Radu Dogaru, 29, admitted breaking into the Kunsthal museum in Rotterdam on October 16, 2012 and stole seven paintings including works by Picasso, Monet and Gauguin.
The maximum sentence for “aggravated theft” is 20 years, but Dogaru will see his penalty reduced by a third after entering a guilty plea, according to Romanian legislation.
However, an additional four years could be added given the circumstances and the value of the loot, meaning Dogaru could face up to 18 years in prison, his lawyer Catalin Dancu said.
But Dancu said he hoped for a “balanced sentence” of no more than seven years.
The verdict will be announced on November 26.
Dogaru has argued the museum failed to protect the masterpieces properly and said that the value of the works had not been confirmed by independent experts.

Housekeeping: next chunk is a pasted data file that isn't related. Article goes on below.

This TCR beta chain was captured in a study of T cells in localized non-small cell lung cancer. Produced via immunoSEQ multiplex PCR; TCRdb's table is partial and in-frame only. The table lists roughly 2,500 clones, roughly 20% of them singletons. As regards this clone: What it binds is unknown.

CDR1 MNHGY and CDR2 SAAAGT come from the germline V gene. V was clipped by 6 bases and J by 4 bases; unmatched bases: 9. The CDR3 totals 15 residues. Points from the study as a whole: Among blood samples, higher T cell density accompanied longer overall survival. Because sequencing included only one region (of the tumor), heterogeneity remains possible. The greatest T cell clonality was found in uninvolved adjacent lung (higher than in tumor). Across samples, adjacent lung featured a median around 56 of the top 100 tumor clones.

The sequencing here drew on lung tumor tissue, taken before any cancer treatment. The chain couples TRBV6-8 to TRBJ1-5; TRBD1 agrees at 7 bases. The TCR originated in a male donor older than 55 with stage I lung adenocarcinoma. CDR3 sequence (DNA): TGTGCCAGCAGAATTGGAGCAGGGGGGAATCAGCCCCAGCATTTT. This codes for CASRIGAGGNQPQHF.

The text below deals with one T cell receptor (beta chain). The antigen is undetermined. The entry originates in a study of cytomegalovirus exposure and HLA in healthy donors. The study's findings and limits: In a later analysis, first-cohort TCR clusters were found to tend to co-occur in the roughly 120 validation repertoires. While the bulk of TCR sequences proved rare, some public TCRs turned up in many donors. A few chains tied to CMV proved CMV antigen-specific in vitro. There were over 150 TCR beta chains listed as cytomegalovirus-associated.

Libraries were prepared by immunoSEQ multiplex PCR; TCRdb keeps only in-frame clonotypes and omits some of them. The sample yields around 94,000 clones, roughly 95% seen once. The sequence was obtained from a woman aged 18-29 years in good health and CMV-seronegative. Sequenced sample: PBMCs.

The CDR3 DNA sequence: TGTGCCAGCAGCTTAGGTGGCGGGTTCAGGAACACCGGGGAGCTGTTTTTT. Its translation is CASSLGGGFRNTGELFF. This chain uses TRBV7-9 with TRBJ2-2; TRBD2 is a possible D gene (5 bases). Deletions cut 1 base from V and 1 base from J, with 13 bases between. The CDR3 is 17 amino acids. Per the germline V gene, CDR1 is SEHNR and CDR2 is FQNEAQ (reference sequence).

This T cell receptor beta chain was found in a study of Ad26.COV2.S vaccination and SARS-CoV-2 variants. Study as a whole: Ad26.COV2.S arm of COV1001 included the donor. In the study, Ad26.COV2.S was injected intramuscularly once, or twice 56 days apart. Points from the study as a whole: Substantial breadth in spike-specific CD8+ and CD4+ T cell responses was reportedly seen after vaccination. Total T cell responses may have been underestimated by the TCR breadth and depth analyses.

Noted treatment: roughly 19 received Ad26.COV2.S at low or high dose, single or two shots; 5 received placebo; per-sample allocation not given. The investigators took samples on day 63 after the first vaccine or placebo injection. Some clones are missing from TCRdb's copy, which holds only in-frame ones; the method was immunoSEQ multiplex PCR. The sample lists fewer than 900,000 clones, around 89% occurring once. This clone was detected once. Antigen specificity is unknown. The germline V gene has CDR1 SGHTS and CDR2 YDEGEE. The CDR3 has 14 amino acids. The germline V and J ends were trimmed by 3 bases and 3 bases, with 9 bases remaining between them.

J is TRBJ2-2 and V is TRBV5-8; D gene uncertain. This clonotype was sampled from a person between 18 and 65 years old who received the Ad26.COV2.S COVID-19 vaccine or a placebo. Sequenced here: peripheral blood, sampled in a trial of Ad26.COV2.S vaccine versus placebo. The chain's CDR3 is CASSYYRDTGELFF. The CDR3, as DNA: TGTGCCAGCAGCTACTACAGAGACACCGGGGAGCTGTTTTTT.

Six Romanians are on trial over the spectacular theft, which took less than three minutes to carry out.
Despite their 18-million-euro ($24-million) estimated value, none of the paintings was equipped with an alarm, Dutch authorities said.
Among the paintings stolen were Picasso’s “Tete d’Arlequin,” Monet’s “Waterloo Bridge” and “Femme Devant une Fenetre Ouverte, dite La Fiancee” by Paul Gauguin.
The missing canvases are feared destroyed after Dogaru’s mother, who is also facing trial, said she had torched them in a bid to destroy evidence against her son.
She later retracted her statement, but experts from Romania’s National History Museum said ashes retrieved from her stove included the remains of three oil paintings and nails from frames used before the end of the 19th century.
A separate investigation into the possible destruction of the artwork is under way.
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